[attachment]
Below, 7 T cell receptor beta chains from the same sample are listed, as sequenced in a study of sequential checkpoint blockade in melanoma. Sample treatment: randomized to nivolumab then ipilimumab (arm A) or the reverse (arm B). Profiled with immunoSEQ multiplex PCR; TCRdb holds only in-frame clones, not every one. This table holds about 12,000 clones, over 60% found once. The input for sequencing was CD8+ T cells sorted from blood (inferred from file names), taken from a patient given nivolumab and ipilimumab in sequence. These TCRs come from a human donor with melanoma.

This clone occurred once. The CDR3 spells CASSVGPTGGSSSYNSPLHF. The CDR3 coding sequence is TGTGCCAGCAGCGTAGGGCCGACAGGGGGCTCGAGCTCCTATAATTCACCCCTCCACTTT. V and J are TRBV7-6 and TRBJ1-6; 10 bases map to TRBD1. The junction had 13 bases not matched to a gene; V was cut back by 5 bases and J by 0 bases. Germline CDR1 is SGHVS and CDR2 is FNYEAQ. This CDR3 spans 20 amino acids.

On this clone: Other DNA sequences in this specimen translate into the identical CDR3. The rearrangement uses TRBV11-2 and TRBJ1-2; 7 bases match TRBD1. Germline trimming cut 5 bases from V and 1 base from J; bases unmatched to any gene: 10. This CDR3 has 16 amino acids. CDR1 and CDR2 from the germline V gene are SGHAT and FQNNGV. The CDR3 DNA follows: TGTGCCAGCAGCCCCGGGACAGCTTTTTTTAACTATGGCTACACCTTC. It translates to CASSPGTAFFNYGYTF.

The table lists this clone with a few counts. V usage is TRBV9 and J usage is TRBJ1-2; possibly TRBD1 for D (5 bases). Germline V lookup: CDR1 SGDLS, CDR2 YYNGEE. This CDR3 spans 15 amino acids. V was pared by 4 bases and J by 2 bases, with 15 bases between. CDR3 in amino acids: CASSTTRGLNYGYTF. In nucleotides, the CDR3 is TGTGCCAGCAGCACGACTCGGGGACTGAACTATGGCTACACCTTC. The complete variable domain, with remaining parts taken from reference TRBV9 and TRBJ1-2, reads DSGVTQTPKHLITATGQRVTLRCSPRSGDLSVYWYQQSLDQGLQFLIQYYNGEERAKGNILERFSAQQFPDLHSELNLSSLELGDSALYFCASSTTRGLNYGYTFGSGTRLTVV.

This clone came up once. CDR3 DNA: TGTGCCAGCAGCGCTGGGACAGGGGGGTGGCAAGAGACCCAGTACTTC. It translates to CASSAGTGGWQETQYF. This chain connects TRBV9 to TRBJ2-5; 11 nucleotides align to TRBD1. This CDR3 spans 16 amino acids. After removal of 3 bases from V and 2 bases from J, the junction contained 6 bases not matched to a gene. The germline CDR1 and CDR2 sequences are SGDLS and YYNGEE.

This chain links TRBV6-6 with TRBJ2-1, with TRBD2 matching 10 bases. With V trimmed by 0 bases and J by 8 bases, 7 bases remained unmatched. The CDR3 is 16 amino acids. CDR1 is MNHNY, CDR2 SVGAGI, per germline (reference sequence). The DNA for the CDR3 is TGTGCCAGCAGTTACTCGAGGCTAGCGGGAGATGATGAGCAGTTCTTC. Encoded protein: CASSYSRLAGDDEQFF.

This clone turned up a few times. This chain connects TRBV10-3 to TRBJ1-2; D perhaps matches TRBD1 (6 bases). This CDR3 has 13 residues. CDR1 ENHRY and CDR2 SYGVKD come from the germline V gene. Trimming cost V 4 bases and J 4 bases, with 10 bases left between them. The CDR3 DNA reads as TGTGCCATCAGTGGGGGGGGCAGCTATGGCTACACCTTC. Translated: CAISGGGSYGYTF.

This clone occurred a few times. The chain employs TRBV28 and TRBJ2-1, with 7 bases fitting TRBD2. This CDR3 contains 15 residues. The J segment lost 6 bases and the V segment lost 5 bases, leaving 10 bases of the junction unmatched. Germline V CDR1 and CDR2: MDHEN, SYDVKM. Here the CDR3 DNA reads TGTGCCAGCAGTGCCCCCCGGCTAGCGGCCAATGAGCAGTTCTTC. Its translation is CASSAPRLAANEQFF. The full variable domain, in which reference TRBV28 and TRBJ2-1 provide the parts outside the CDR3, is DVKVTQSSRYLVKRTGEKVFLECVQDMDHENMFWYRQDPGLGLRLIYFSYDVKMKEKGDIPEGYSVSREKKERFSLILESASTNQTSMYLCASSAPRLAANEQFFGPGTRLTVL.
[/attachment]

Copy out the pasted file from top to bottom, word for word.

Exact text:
Below, 7 T cell receptor beta chains from the same sample are listed, as sequenced in a study of sequential checkpoint blockade in melanoma. Sample treatment: randomized to nivolumab then ipilimumab (arm A) or the reverse (arm B). Profiled with immunoSEQ multiplex PCR; TCRdb holds only in-frame clones, not every one. This table holds about 12,000 clones, over 60% found once. The input for sequencing was CD8+ T cells sorted from blood (inferred from file names), taken from a patient given nivolumab and ipilimumab in sequence. These TCRs come from a human donor with melanoma.

This clone occurred once. The CDR3 spells CASSVGPTGGSSSYNSPLHF. The CDR3 coding sequence is TGTGCCAGCAGCGTAGGGCCGACAGGGGGCTCGAGCTCCTATAATTCACCCCTCCACTTT. V and J are TRBV7-6 and TRBJ1-6; 10 bases map to TRBD1. The junction had 13 bases not matched to a gene; V was cut back by 5 bases and J by 0 bases. Germline CDR1 is SGHVS and CDR2 is FNYEAQ. This CDR3 spans 20 amino acids.

On this clone: Other DNA sequences in this specimen translate into the identical CDR3. The rearrangement uses TRBV11-2 and TRBJ1-2; 7 bases match TRBD1. Germline trimming cut 5 bases from V and 1 base from J; bases unmatched to any gene: 10. This CDR3 has 16 amino acids. CDR1 and CDR2 from the germline V gene are SGHAT and FQNNGV. The CDR3 DNA follows: TGTGCCAGCAGCCCCGGGACAGCTTTTTTTAACTATGGCTACACCTTC. It translates to CASSPGTAFFNYGYTF.

The table lists this clone with a few counts. V usage is TRBV9 and J usage is TRBJ1-2; possibly TRBD1 for D (5 bases). Germline V lookup: CDR1 SGDLS, CDR2 YYNGEE. This CDR3 spans 15 amino acids. V was pared by 4 bases and J by 2 bases, with 15 bases between. CDR3 in amino acids: CASSTTRGLNYGYTF. In nucleotides, the CDR3 is TGTGCCAGCAGCACGACTCGGGGACTGAACTATGGCTACACCTTC. The complete variable domain, with remaining parts taken from reference TRBV9 and TRBJ1-2, reads DSGVTQTPKHLITATGQRVTLRCSPRSGDLSVYWYQQSLDQGLQFLIQYYNGEERAKGNILERFSAQQFPDLHSELNLSSLELGDSALYFCASSTTRGLNYGYTFGSGTRLTVV.

This clone came up once. CDR3 DNA: TGTGCCAGCAGCGCTGGGACAGGGGGGTGGCAAGAGACCCAGTACTTC. It translates to CASSAGTGGWQETQYF. This chain connects TRBV9 to TRBJ2-5; 11 nucleotides align to TRBD1. This CDR3 spans 16 amino acids. After removal of 3 bases from V and 2 bases from J, the junction contained 6 bases not matched to a gene. The germline CDR1 and CDR2 sequences are SGDLS and YYNGEE.

This chain links TRBV6-6 with TRBJ2-1, with TRBD2 matching 10 bases. With V trimmed by 0 bases and J by 8 bases, 7 bases remained unmatched. The CDR3 is 16 amino acids. CDR1 is MNHNY, CDR2 SVGAGI, per germline (reference sequence). The DNA for the CDR3 is TGTGCCAGCAGTTACTCGAGGCTAGCGGGAGATGATGAGCAGTTCTTC. Encoded protein: CASSYSRLAGDDEQFF.

This clone turned up a few times. This chain connects TRBV10-3 to TRBJ1-2; D perhaps matches TRBD1 (6 bases). This CDR3 has 13 residues. CDR1 ENHRY and CDR2 SYGVKD come from the germline V gene. Trimming cost V 4 bases and J 4 bases, with 10 bases left between them. The CDR3 DNA reads as TGTGCCATCAGTGGGGGGGGCAGCTATGGCTACACCTTC. Translated: CAISGGGSYGYTF.

This clone occurred a few times. The chain employs TRBV28 and TRBJ2-1, with 7 bases fitting TRBD2. This CDR3 contains 15 residues. The J segment lost 6 bases and the V segment lost 5 bases, leaving 10 bases of the junction unmatched. Germline V CDR1 and CDR2: MDHEN, SYDVKM. Here the CDR3 DNA reads TGTGCCAGCAGTGCCCCCCGGCTAGCGGCCAATGAGCAGTTCTTC. Its translation is CASSAPRLAANEQFF. The full variable domain, in which reference TRBV28 and TRBJ2-1 provide the parts outside the CDR3, is DVKVTQSSRYLVKRTGEKVFLECVQDMDHENMFWYRQDPGLGLRLIYFSYDVKMKEKGDIPEGYSVSREKKERFSLILESASTNQTSMYLCASSAPRLAANEQFFGPGTRLTVL.